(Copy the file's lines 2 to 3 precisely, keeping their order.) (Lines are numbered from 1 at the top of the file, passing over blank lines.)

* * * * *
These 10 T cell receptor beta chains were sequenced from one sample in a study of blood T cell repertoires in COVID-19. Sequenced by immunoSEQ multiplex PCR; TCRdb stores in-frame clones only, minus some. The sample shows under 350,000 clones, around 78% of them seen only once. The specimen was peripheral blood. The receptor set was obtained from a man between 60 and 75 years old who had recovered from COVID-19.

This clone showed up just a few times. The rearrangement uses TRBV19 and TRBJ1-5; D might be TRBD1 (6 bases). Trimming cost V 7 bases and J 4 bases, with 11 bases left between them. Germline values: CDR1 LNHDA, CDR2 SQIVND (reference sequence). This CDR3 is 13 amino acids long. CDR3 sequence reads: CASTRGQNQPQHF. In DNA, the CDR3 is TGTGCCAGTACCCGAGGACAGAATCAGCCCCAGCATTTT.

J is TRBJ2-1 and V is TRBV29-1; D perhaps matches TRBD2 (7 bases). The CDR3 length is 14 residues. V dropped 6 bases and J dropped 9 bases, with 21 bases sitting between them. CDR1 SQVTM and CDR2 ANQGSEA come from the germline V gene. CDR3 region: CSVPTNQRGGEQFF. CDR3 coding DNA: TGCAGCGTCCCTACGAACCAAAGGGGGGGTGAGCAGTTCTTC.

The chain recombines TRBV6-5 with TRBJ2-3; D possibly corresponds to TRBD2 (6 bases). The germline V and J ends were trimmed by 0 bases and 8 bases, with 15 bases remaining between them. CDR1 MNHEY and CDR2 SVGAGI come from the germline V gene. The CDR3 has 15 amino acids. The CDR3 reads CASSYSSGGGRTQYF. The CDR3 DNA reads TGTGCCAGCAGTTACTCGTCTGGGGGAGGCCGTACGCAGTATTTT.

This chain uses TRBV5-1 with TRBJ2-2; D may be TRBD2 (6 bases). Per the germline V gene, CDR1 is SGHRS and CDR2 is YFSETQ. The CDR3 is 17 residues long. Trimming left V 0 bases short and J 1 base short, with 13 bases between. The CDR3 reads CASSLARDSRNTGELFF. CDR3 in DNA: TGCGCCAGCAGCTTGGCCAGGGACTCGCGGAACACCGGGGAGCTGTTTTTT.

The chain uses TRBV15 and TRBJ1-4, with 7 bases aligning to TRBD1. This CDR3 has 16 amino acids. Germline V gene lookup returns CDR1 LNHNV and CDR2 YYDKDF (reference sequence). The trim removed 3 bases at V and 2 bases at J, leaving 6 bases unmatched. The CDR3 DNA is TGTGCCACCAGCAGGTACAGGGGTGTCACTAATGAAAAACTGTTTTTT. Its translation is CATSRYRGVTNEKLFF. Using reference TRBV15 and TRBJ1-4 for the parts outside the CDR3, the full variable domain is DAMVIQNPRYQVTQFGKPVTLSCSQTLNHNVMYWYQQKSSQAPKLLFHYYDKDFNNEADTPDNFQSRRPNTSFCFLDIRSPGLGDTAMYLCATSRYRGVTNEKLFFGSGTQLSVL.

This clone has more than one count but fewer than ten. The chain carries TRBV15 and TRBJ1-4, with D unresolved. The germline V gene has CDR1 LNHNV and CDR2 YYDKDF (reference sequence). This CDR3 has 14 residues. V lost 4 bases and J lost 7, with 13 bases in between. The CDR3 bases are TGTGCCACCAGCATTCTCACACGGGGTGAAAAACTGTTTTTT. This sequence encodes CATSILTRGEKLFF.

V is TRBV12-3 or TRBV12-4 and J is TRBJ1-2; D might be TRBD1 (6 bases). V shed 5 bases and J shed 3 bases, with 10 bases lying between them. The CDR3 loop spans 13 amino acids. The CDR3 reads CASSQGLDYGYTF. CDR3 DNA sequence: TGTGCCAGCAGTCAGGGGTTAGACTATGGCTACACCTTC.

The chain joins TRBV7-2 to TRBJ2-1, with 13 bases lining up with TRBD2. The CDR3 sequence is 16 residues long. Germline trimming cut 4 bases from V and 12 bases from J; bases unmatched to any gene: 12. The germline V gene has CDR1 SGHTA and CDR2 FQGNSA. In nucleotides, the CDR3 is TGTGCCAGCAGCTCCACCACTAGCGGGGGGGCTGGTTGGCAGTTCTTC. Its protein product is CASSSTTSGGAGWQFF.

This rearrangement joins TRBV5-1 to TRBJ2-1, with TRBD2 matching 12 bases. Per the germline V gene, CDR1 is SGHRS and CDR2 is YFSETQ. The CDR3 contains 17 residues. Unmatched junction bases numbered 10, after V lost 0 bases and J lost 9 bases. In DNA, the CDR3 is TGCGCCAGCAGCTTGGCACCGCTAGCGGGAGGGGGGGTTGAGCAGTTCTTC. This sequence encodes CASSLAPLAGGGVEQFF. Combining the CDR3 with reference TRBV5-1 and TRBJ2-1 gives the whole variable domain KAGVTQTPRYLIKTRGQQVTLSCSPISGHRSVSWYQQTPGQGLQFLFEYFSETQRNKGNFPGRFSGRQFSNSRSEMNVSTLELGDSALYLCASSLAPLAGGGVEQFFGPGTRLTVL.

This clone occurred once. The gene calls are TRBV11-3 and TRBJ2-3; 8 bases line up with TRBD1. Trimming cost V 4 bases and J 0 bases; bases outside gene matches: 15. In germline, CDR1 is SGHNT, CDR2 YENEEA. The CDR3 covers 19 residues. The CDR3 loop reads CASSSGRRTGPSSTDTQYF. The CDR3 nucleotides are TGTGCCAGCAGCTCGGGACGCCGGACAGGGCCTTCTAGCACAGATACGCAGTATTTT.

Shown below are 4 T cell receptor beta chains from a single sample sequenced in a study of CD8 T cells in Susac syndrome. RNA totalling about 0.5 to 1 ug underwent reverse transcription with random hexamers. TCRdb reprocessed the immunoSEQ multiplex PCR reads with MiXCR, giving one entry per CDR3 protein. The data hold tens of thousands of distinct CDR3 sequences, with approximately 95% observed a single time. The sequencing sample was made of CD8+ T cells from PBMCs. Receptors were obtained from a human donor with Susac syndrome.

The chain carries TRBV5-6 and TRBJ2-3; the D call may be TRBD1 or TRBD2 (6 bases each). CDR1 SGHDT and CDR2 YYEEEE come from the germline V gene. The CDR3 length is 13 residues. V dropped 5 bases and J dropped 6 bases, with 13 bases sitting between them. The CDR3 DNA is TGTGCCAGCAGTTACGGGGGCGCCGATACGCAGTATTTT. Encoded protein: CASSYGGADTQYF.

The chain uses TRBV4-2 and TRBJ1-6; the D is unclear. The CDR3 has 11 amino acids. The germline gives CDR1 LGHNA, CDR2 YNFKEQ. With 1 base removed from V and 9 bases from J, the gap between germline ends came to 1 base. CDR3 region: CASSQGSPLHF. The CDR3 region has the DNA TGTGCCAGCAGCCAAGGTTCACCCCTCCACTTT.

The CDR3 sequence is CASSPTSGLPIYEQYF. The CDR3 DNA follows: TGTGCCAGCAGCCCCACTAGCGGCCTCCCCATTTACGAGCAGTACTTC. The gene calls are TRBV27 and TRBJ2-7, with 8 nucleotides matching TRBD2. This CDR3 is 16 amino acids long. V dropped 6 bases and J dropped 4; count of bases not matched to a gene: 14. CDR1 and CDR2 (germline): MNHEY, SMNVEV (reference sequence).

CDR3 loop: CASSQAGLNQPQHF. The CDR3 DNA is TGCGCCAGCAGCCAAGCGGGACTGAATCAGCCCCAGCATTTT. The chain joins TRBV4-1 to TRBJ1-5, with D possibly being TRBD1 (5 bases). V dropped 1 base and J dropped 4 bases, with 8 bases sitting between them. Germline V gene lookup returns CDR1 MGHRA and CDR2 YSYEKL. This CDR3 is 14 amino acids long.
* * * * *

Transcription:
This clone showed up just a few times. The rearrangement uses TRBV19 and TRBJ1-5; D might be TRBD1 (6 bases). Trimming cost V 7 bases and J 4 bases, with 11 bases left between them. Germline values: CDR1 LNHDA, CDR2 SQIVND (reference sequence). This CDR3 is 13 amino acids long. CDR3 sequence reads: CASTRGQNQPQHF. In DNA, the CDR3 is TGTGCCAGTACCCGAGGACAGAATCAGCCCCAGCATTTT.

J is TRBJ2-1 and V is TRBV29-1; D perhaps matches TRBD2 (7 bases). The CDR3 length is 14 residues. V dropped 6 bases and J dropped 9 bases, with 21 bases sitting between them. CDR1 SQVTM and CDR2 ANQGSEA come from the germline V gene. CDR3 region: CSVPTNQRGGEQFF. CDR3 coding DNA: TGCAGCGTCCCTACGAACCAAAGGGGGGGTGAGCAGTTCTTC.